Transmembrane but not soluble helices fold inside the ribosome tunnel

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Abstract

Integral membrane proteins are assembled into the ER membrane via a continuous ribosome-translocon channel. The hydrophobicity and thickness of the core of the membrane bilayer leads to the expectation that transmembrane (TM) segments minimize the cost of harbouring polar polypeptide backbones by adopting a regular pattern of hydrogen bonds to form α-helices before integration. Co-translational folding of nascent chains into an α-helical conformation in the ribosomal tunnel has been demonstrated previously, but the features governing this folding are not well understood. In particular, little is known about what features influence the propensity to acquire α-helical structure in the ribosome. Using in vitro translation of truncated nascent chains trapped within the ribosome tunnel and molecular dynamics simulations, we show that folding in the ribosome is attained for TM helices but not for soluble helices, presumably facilitating SRP (signal recognition particle) recognition and/or a favourable conformation for membrane integration upon translocon entry.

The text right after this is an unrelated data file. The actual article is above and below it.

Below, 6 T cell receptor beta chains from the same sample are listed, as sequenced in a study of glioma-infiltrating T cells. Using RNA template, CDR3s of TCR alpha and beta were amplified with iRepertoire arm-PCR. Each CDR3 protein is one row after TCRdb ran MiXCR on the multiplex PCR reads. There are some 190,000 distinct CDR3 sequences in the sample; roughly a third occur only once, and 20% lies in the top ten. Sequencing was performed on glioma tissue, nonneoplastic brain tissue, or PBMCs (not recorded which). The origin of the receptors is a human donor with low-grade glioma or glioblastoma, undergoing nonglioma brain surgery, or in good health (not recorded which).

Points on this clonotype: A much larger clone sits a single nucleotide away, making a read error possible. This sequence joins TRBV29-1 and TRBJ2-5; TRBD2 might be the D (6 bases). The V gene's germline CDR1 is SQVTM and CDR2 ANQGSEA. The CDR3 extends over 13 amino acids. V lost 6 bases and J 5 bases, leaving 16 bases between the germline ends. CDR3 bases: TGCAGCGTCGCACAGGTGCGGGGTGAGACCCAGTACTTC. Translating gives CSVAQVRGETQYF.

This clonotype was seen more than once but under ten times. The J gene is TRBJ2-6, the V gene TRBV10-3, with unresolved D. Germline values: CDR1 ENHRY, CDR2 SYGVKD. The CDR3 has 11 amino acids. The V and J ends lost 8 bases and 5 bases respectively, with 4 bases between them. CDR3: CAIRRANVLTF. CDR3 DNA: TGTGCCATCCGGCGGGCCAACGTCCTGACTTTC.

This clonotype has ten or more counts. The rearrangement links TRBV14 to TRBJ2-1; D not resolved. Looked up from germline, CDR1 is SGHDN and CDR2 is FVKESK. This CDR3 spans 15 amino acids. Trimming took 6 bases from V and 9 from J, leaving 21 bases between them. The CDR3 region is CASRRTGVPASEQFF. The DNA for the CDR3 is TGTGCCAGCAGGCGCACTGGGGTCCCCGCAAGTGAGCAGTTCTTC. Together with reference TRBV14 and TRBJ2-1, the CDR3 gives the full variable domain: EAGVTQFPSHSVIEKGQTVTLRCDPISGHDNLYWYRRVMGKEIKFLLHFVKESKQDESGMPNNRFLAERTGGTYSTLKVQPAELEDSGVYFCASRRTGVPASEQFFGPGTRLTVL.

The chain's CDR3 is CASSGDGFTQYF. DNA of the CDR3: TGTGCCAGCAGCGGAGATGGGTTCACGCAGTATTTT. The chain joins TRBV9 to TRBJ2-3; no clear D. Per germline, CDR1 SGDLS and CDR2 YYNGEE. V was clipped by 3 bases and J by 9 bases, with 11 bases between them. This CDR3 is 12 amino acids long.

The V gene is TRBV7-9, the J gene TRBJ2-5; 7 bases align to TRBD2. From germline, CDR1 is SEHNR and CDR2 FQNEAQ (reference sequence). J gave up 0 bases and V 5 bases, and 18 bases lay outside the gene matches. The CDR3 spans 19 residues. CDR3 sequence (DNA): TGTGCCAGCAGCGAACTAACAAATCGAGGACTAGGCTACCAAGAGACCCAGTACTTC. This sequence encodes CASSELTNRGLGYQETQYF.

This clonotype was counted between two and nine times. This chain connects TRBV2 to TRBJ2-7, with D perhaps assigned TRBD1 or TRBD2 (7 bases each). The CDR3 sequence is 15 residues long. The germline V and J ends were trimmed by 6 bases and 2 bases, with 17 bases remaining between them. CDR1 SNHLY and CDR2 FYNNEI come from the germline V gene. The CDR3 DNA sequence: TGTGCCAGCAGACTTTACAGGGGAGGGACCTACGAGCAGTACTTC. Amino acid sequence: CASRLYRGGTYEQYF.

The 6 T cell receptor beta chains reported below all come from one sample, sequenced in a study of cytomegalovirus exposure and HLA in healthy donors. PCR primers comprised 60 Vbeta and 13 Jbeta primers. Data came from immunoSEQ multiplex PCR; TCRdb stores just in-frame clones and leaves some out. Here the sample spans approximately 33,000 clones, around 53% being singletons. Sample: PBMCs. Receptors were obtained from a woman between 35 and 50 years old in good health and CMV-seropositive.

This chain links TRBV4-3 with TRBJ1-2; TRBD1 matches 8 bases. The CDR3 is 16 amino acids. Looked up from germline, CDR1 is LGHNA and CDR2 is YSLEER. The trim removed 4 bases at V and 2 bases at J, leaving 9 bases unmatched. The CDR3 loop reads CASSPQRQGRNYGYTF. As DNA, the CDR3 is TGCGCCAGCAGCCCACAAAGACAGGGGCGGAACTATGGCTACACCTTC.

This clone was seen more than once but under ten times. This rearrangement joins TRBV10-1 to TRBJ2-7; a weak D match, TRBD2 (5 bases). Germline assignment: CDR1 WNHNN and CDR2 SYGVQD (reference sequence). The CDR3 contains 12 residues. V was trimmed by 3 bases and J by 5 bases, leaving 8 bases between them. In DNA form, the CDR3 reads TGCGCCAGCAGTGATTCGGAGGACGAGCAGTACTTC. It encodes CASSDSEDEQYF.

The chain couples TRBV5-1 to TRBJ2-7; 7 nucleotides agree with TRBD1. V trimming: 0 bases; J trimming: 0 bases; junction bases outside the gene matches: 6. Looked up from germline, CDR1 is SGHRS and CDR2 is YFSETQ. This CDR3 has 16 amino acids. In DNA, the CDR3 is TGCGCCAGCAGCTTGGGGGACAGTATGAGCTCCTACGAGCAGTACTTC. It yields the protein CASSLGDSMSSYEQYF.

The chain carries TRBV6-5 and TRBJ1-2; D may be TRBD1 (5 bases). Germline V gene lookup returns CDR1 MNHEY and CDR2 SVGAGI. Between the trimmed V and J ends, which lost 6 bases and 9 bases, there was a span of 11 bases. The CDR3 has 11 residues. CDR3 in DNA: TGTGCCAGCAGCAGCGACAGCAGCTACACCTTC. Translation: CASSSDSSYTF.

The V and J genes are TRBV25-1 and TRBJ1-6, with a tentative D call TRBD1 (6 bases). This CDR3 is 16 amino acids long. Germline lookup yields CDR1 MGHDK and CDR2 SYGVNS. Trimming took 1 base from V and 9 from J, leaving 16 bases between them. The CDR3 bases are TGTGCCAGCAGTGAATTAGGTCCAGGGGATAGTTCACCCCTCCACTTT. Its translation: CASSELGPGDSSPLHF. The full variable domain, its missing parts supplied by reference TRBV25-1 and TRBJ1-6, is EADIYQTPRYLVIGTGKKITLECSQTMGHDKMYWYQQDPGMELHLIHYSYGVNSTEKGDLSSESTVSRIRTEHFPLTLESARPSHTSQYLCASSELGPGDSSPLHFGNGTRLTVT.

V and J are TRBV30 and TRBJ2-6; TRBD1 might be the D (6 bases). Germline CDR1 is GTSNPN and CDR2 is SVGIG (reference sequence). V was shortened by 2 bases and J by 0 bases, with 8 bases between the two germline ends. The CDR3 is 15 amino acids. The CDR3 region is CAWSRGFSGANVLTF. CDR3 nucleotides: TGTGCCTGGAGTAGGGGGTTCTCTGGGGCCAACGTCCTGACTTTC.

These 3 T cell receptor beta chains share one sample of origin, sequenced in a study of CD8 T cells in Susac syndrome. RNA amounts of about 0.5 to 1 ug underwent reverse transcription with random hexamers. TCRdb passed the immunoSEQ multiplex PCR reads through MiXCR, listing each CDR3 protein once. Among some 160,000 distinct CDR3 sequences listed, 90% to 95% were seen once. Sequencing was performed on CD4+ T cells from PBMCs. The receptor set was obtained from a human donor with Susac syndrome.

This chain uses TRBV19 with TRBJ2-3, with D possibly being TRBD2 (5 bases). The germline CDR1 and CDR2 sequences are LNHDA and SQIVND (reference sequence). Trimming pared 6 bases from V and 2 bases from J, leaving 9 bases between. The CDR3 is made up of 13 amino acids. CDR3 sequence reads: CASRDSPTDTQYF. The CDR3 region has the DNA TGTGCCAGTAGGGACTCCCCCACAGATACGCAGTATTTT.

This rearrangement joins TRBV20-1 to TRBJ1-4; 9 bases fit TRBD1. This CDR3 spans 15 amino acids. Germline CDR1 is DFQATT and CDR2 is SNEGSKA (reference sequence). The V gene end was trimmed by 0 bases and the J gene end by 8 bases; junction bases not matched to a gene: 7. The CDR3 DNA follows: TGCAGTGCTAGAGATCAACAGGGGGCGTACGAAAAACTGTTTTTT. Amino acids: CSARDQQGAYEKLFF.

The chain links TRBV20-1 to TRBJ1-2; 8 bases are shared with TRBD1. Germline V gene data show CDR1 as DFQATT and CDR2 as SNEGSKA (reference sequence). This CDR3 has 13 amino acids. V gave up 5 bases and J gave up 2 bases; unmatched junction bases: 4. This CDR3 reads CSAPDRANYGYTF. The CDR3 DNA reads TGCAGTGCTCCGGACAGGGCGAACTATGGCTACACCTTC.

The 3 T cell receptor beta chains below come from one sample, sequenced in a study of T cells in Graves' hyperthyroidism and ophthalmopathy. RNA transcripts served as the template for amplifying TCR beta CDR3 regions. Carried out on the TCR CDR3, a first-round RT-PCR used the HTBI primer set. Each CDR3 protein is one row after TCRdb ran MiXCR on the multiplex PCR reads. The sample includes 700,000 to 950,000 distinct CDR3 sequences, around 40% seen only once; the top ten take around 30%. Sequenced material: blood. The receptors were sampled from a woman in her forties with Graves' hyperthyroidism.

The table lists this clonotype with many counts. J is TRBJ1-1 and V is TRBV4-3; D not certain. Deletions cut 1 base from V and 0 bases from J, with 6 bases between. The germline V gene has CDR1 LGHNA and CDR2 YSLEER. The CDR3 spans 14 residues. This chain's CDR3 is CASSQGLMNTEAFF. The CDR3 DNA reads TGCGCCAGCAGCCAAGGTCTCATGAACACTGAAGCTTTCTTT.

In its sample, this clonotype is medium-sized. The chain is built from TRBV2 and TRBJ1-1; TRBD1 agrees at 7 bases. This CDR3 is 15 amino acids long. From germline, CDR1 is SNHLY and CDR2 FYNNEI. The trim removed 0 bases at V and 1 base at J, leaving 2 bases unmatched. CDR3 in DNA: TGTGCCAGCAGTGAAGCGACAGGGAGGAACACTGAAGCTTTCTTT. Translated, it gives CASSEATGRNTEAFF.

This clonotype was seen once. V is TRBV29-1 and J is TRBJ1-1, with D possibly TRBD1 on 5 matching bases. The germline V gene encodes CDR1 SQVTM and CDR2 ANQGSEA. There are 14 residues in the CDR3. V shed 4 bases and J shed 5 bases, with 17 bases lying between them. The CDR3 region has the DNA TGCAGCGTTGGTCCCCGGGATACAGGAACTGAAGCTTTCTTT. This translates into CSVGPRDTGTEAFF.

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Bañó-Polo, M., Baeza-Delgado, C., Tamborero, S., Hazel, A., Grau, B., Nilsson, I. M., … Mingarro, I. (2018). Transmembrane but not soluble helices fold inside the ribosome tunnel. Nature Communications, 9(1). https://doi.org/10.1038/s41467-018-07554-7

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